While 3D printing is a technology that is being used to manufacture medical devices and implants, aerospace components, prosthetics, and a multitude of other serious and utilitarian tools, we have reported on a number of cases where 3D printing is helpful in communication — in a big way, literally.
Being able to print out letters, offering tangible words, sentences, and directions, has an impact few of us would think of on a daily basis as we take our eyesight and other senses for granted; however, 3D printing has been invaluable in offering assistance to the visually impaired whether they are desiring to read, navigate their way around a cultural area in a cityscape with museums and buildings with multiple floors and doors, or even experience things like outer space or art with 3D printed accents that allow them to have a full ‘picture’ of something.
While 3D printed items are helpful to the visually impaired and blind, it’s been pointed out that they are actually helpful to and enjoyed by everyone at times, which is the case with designer Hongtao Zhou’s 3D printed ‘textscapes,’ which are featured as a recent DIY submission at DesignBoom, where they welcome such projects from budding artists and innovators.
Using a high-tech process to harken back to the ancient, Hongtao Zhou uses his textscapes as a brilliant platform for reminding us of the sturdy, classic and traditional methods of printing. Alluding to the block printing that was performed in ancient China, Hongtao Zhou has 3D printed stunning artwork in the form of documents with raised lettering.
“Printing technology was first created in ancient China to reproduce text using woodblocks, however today’s definition had been widely adopted in 3D printing, an additive process more often to create objects instead of duplicate text,” said Hongtao Zhou.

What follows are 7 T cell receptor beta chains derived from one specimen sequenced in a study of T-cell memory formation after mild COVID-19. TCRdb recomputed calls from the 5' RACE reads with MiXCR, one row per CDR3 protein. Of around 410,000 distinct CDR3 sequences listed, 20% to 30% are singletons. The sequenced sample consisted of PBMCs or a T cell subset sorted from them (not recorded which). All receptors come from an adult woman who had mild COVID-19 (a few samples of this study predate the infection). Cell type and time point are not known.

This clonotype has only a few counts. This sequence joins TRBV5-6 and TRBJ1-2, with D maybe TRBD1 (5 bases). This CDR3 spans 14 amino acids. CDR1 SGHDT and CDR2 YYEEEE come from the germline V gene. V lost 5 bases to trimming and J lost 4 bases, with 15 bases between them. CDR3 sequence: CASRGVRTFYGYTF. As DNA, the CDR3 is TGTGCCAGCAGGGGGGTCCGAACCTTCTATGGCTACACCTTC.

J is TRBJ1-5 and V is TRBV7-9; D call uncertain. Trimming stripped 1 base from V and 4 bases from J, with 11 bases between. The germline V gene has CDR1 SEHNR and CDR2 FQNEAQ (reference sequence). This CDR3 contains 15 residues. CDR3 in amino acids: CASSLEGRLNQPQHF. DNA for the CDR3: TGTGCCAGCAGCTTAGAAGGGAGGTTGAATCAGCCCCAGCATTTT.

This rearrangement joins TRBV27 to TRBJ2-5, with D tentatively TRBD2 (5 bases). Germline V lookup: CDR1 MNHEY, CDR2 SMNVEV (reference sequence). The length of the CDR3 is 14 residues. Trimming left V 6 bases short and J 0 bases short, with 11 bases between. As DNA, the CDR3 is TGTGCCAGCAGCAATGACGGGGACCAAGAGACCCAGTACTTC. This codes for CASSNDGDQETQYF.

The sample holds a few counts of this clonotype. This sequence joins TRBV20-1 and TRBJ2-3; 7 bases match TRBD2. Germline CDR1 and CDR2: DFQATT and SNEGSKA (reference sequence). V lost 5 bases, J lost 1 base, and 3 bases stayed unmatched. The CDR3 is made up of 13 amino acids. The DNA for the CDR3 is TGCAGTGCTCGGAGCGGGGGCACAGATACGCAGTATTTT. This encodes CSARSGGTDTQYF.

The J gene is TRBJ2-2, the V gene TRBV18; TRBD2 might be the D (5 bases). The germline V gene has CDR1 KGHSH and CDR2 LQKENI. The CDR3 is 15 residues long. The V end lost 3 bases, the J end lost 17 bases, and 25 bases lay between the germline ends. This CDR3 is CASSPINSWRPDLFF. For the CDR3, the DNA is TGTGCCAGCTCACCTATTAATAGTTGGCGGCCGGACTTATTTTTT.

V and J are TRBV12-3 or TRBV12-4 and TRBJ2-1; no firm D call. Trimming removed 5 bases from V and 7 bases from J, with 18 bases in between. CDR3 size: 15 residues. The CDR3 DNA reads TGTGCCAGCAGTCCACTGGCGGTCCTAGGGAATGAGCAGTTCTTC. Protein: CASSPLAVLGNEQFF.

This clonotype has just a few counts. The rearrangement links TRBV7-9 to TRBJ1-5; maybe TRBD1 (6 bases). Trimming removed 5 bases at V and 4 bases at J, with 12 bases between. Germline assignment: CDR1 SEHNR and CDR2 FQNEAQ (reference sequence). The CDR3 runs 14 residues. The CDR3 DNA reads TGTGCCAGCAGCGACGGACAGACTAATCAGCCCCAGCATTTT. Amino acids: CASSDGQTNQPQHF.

He is able to produce actual documents that serve as true forms of communication, while also having the benefit of being aesthetically pleasing. Each letter is uniform and perfect, and he has produced entire passages for anyone who wants to enjoy them, but they are particularly appreciated by the visually impaired. Hongtao Zhou is able to combine both art and knowledge, and the medium he has created has great potential for a variety of uses, including education.
His goal is not only an artistic one, but the focus is on communication and comprehension, with variations in his series which cover:
- Different language characters
He also tackles number systems in his project, hoping “to bridge the typography and its appearance in the architecture, landscapes, portraits, and abstract matters of cities.”
What type of statement do you think Hongtao Zhou’s 3D printed documents make regarding culture, history, and communication? Have you 3D printed any text? Share with us in the Textscapes forum over at 3DPB.com.
Dr. Hongtao Zhou is a designer, artist and researcher. He works in many disciplines from furniture to architecture and sculpture. Beginning his career in China, he is now an assistant professor at the University of Hawaii-Manoa working in design and art. His focus is on sustainability, climate and culture.
Tyler Francisco and Rhealyn Dalere, and Chin Fang, artists and designers, participated in the project as well. They are all attendees of The School of Architecture at the University of Hawaii-Manoa.[Source: DesignBoom]